California Prepares for the “Amazon Tax”

California Prepares for the

As I noted a little over a month ago, it’s just a matter of time before we’ll all be compelled to pay sales tax on our online purchases. In fact, for Californians, that day will come later in the week.

Though California residents, like most of us, have technically been required to pay a sales (or use) tax on their online purchase all along, there was never a mechanism in place for collecting this at the time of purchase.

But on September 15th, that will all change when AB 155 kicks in. At that point, all online retailers that have more than $1M in sales to California residents in the past year and have had more the $10k in sales referred to them by California affiliate marketers will be required to collect sales taxes.

In other words, the so-called “Amazon Tax” casts a much broader net than just little old Amazon. The bit about affiliate marketing relates to how California is defining a “physical presence” (nexus) in the state. This requirement dates back to a Supreme Court finding in 1992 that held it unconstitutional for companies to be forced to collect sales taxes in a particular state if they didn’t have a physical presence there.

For those that don’t know, affiliate marketing refers to the practice of referring sales to an online merchant in return for a small fee — often calculated as a percentage of the purchase price. So even if a company is located entirely outside of California, if they have an affiliate program (and they sell over $1M/year to CA residents), then chances are they’ll be subject to the tax.

What can online merchants do about this? Not much. Once laws of this sort go into effect, the responsibility for collecting sales/use taxes will shift from the state to the merchant. For those with an affiliate program but no physical operations in the state, they could opt to shut down their affiliate programs, or at least kick out all of their California affiliates. However, in doing so, they would presumably lose a bunch of sales.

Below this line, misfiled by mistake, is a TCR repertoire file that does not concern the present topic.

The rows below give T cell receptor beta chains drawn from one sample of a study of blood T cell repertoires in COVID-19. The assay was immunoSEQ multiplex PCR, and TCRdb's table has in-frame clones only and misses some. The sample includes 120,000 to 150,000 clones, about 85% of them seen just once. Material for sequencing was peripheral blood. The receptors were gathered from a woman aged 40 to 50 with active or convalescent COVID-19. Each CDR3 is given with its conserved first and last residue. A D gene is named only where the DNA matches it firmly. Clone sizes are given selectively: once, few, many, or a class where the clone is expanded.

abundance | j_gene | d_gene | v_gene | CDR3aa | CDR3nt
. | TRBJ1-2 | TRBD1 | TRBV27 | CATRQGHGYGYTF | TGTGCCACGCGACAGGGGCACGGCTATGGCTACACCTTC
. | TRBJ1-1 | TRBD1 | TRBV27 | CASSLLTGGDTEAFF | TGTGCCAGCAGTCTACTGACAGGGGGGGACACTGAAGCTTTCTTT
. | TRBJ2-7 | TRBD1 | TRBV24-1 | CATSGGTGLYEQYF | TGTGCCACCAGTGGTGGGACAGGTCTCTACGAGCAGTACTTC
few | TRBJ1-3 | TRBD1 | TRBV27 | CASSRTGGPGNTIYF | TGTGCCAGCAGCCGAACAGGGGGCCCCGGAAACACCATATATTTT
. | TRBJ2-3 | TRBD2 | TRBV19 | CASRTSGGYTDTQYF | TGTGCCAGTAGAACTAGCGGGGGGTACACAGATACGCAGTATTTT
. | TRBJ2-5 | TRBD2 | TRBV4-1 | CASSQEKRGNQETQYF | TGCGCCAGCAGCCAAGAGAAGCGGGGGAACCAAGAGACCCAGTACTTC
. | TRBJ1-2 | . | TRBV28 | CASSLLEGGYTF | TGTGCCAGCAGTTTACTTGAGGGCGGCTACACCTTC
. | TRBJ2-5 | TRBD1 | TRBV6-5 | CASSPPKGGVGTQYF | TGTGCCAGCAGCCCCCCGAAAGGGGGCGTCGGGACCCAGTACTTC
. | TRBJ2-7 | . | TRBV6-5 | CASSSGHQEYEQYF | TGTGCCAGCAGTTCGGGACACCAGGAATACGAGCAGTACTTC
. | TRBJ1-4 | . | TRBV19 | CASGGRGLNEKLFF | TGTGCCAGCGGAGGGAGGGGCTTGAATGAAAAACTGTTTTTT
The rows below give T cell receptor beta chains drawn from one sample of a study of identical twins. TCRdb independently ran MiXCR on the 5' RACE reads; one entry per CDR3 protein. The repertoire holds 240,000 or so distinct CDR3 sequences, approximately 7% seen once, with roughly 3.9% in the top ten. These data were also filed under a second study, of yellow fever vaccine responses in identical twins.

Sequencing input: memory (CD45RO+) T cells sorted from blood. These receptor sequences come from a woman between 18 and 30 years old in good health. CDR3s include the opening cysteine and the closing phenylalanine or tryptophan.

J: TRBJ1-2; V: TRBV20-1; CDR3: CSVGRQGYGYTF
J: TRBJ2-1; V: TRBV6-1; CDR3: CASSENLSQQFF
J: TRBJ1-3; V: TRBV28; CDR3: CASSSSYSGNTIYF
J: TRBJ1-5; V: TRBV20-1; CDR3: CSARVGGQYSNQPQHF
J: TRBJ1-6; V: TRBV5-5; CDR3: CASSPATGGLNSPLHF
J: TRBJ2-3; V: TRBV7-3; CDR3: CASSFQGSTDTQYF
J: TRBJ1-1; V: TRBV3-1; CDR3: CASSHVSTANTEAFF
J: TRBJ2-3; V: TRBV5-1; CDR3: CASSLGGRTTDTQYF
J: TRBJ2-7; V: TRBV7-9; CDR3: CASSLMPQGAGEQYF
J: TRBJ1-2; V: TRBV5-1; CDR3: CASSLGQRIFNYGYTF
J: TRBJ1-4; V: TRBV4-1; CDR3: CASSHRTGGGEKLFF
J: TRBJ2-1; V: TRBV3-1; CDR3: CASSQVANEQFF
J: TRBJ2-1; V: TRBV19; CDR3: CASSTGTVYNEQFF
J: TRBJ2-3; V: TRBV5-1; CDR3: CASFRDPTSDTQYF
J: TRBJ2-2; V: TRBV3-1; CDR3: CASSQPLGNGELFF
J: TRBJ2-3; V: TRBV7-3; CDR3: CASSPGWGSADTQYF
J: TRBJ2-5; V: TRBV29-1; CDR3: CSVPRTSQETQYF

As an alternative, they could simply choose not to collect the tax from the buyers. In this case, they would be obligated to pay the taxes themselves. But given the complexities associated with tracking and collecting taxes at the time of purchase (with different treatment for different states), it might be easier to simply build the tax hit into their prices and deal with it after the fact.

It will be interesting to see how this all plays out.

8 Responses to “California Prepares for the “Amazon Tax””

  1. Anonymous

    Good for the citizens of California. Now if only my state would grow some balls and do the same — I’m sick of subsidizing the tax dodgers (if you live in my state, then you are already supposed to be paying the use taxes).

    Comment #3 is a perfect example.

  2. Anonymous

    I wonder what will happen when they decide to tax me. In my state there is a multitude of entities collecting sales taxes in various geographic areas. I live outside a city which has a sales tax, but I have the same (5-digit) zip code as that city. When I buy something from Dell, for instance, I have to fight with them over their trying to collect the city tax for a city I don’t live in! It’s a nightmare, and Amazon should continue to fight it except for states that have a uniform sales tax statewide.

  3. Anonymous